Supreme Court Could Strike Down Defense of Marriage Act
Opponents of the 1996 law argue that excluding gay couples from federal marriage benefits is unconstitutional under the Fifth Amendment, which states that the federal government must not deprive people of “life, liberty, or property” while implying equality under the law.
DOMA was ruled unconstitutional twice last year, first in a decision rendered by the 1st U.S. Circuit Court of Appeals, followed by a 2nd Circuit ruling less than six months later. The Supreme Court took up the 2nd Circuit case, Windsor v. United States, in which 83-year-old Edith Windsor sued over $363,000 in estate taxes she had to pay while inheriting her wife’s assets. Had they been a straight couple, with a marriage recognized by the federal government, she would have paid nothing.
Tax perks are but one benefit that gay couples are excluded from, thanks to DOMA. “Married same-sex couples are currently denied social security that different-sex spouses receive when one member of the couple dies,” says Suzanne B. Goldberg, co-director for the Center for Gender and Sexuality Law at the Columbia Law School. “They are also denied estate tax exemptions, . . . veterans benefits, the ability to sponsor their partners for immigration purposes, and much more.”
If DOMA is thrown out by the court on Fifth Amendment or other grounds, any couple who can legally get married in a state that allows same-sex marriage could be eligible for the federal benefits. Currently, nine states plus Washington, D.C., allow LGBT marriage.
The Obama administration has declined to defend the Defense of Marriage Act; instead, Congressional Republicans created a group to try to convince courts to uphold the law.
The DOMA arguments today follow yesterday’s hearing on Hollingsworth v. Perry, in which the court will consider the constitutionality of state gay marriage bans.
What Makes a Marriage?
The arguments today opened with back and forth on jurisdictional technicalities, but eventually got to the meat of the issue. “What gives the Federal Government the right to be concerned at all at what the definition of marriage is?” Justice Sonia Sotomayor asked.
Her colleagues joined her skepticism. “The problem is if we are totally for the States’ decision that there is a marriage between two people, for the Federal Government then to come in to say no joint return, no marital deduction, no Social Security benefits; your spouse is very sick but you can’t get leave; people - if that set of attributes, one might well ask, what kind of marriage is this?” Justice Ruth Bader Ginsburg asked.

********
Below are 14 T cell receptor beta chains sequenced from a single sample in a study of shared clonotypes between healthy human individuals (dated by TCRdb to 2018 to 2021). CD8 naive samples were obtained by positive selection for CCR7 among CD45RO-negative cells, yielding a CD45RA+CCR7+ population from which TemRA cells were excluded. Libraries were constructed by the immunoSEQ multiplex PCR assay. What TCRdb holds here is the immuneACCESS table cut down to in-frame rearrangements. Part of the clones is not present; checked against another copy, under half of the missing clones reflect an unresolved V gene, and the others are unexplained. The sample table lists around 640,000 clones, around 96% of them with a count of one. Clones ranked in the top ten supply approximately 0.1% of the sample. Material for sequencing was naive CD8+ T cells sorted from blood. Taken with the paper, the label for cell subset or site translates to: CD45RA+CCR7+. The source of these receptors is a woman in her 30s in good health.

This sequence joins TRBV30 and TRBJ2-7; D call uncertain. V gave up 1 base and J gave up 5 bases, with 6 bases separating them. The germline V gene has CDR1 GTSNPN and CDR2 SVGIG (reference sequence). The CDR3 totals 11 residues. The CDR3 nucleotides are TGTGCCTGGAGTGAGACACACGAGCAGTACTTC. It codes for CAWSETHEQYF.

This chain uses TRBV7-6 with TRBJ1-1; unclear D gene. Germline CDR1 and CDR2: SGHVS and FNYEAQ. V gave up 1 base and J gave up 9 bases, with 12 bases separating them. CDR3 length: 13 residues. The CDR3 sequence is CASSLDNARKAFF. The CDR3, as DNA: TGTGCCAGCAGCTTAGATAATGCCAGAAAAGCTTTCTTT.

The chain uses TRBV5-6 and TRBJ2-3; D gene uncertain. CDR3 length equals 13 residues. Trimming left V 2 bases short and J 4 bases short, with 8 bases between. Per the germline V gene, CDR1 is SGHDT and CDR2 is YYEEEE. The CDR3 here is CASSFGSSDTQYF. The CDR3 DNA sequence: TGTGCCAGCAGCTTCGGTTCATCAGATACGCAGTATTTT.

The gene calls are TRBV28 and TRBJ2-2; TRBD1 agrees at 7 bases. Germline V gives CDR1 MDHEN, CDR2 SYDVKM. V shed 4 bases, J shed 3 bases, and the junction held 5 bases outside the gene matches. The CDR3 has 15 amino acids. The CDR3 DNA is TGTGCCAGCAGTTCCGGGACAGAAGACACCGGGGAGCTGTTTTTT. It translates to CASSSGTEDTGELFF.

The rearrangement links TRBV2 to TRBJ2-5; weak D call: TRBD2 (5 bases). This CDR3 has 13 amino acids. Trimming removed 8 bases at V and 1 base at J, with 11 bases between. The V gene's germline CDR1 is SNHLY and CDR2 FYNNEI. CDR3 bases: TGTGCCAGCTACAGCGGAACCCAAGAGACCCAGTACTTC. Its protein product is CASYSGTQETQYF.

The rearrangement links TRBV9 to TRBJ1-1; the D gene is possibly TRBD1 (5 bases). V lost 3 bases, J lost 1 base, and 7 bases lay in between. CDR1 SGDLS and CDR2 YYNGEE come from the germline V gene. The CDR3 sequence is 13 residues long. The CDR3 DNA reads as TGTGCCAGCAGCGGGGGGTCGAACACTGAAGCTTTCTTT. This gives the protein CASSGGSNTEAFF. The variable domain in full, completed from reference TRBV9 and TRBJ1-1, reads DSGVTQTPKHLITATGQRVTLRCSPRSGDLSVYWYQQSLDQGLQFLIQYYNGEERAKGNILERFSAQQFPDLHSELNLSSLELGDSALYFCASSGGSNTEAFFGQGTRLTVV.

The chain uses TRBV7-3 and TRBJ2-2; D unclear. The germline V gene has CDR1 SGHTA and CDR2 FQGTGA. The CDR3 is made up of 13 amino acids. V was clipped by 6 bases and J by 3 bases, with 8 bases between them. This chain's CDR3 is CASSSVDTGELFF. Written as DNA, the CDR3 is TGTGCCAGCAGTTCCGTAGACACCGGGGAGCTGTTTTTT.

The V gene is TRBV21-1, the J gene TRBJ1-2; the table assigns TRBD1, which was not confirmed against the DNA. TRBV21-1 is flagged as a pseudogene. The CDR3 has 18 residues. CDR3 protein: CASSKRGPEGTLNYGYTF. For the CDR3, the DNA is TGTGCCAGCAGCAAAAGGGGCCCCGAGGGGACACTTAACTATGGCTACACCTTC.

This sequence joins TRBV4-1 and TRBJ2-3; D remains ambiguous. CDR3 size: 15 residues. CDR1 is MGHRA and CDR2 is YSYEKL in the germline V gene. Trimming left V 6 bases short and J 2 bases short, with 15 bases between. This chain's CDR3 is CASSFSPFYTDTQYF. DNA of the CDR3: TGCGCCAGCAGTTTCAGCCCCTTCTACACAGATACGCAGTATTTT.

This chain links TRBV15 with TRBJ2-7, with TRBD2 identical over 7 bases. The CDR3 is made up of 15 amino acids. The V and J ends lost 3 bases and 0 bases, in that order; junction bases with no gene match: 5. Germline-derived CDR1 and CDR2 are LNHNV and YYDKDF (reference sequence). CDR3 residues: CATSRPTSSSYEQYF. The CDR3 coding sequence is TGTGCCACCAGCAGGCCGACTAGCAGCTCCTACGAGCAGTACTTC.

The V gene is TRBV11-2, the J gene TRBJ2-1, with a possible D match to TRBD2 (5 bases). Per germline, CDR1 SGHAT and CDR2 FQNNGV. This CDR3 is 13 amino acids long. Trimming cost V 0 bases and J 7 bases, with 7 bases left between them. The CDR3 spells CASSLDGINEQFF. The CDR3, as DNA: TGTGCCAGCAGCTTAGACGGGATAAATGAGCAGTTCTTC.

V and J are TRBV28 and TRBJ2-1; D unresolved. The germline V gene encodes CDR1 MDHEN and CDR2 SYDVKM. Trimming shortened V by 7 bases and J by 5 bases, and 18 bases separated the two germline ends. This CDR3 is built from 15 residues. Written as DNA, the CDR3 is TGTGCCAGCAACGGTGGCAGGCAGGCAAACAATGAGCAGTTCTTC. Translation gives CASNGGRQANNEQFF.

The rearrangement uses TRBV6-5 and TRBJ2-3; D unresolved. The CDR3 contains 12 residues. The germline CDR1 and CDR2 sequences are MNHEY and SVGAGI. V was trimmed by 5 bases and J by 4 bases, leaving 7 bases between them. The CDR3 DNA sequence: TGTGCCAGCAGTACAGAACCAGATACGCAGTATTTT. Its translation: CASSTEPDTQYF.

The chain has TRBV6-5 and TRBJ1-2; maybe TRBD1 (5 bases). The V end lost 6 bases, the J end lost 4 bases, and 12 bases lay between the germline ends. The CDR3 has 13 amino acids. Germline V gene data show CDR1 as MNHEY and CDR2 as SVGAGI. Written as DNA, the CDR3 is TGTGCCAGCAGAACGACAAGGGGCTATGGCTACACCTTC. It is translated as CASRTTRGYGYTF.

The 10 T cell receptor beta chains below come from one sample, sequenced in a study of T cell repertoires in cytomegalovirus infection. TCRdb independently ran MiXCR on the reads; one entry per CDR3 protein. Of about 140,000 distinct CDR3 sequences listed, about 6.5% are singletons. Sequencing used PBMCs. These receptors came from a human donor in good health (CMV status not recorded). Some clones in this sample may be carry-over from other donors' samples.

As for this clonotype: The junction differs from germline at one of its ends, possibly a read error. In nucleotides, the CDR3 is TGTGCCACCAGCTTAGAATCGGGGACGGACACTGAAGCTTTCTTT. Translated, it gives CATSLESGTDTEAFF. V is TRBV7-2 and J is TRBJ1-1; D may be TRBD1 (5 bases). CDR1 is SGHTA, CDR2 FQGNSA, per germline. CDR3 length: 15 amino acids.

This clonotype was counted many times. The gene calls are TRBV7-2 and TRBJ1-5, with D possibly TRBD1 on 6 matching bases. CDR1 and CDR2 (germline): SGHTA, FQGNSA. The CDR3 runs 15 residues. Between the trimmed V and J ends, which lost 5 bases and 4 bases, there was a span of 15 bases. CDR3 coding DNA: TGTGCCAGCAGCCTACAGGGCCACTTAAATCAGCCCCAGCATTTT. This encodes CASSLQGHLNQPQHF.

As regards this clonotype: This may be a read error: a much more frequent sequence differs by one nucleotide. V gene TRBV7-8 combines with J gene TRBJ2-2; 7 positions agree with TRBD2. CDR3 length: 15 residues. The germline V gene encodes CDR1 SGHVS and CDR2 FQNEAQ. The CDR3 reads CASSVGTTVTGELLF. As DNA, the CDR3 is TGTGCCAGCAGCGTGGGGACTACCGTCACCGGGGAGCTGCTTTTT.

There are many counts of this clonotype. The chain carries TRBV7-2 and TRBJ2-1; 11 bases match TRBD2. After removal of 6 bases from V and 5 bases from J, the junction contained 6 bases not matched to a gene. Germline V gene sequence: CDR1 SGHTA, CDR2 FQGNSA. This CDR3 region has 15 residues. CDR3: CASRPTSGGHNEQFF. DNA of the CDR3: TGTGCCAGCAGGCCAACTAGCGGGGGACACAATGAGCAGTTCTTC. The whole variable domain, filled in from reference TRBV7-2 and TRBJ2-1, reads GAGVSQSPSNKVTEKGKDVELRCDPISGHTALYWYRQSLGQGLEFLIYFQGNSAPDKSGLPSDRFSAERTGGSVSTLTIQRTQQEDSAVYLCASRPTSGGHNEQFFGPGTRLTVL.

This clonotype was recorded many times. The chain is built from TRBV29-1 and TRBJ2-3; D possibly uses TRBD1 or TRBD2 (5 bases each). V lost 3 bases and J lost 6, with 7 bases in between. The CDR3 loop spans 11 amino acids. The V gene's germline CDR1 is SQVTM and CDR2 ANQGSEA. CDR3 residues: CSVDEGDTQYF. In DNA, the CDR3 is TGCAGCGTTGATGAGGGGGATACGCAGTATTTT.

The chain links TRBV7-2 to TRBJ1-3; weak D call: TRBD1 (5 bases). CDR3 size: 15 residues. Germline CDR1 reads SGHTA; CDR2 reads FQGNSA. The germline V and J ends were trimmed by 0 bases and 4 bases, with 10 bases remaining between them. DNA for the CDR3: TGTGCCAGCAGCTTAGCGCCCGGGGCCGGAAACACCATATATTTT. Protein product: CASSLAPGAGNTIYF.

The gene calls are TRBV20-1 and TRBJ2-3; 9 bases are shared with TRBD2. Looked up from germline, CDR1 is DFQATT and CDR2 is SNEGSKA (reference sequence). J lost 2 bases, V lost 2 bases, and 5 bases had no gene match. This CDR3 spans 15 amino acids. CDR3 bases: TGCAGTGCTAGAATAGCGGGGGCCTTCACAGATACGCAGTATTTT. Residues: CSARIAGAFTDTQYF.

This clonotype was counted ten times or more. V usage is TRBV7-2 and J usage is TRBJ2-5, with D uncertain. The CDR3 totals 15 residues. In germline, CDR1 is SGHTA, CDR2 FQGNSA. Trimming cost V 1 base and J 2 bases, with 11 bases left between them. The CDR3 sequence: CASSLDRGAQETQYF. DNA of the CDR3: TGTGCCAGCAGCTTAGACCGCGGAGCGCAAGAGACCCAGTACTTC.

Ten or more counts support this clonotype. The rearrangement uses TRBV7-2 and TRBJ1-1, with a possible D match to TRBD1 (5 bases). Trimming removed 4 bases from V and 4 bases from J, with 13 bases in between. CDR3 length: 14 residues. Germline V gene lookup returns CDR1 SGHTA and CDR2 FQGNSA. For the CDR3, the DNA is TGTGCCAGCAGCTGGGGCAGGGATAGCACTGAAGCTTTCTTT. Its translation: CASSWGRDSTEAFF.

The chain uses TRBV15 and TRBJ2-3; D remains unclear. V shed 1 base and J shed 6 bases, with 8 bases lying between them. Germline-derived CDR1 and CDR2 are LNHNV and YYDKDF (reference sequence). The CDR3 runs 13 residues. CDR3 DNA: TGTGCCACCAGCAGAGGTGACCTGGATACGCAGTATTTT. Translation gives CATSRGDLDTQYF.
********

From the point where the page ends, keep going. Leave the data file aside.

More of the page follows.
Justice Anthony Kennedy, again serving as a potential swing vote, wondered about the law’s interference with state and personal interests. DOMA affects over 1,100 federal laws, he noted, “which in our society means that the Federal Government is intertwined with the citizens’ day-to-day life, you are at — at real risk of running in conflict with what has always been thought to be the essence of the State police power, which is to regulate marriage, divorce, custody.”
Later in the arguments Chief Justice John Roberts expressed doubt over whether anti-gay laws should face a heightened scrutiny from courts because of traditional discrimination, noting the effectiveness of equality proponents in bringing LGBT marriage to nine states.
“As far as I can tell, political figures are falling over themselves to endorse your side of the case,” Roberts said, referring to the number of high profile current and former officials who have expressed their support of equality in recent months.
The court’s decisions in the Windsor and Perry cases, to be released sometime later this term, could be landmark cases that bring equal marriage rights to all Americans, or they could skirt any sweeping issues and land with a dull thud that doesn’t resolve anything. Edith Windsor and millions of others are waiting for an answer.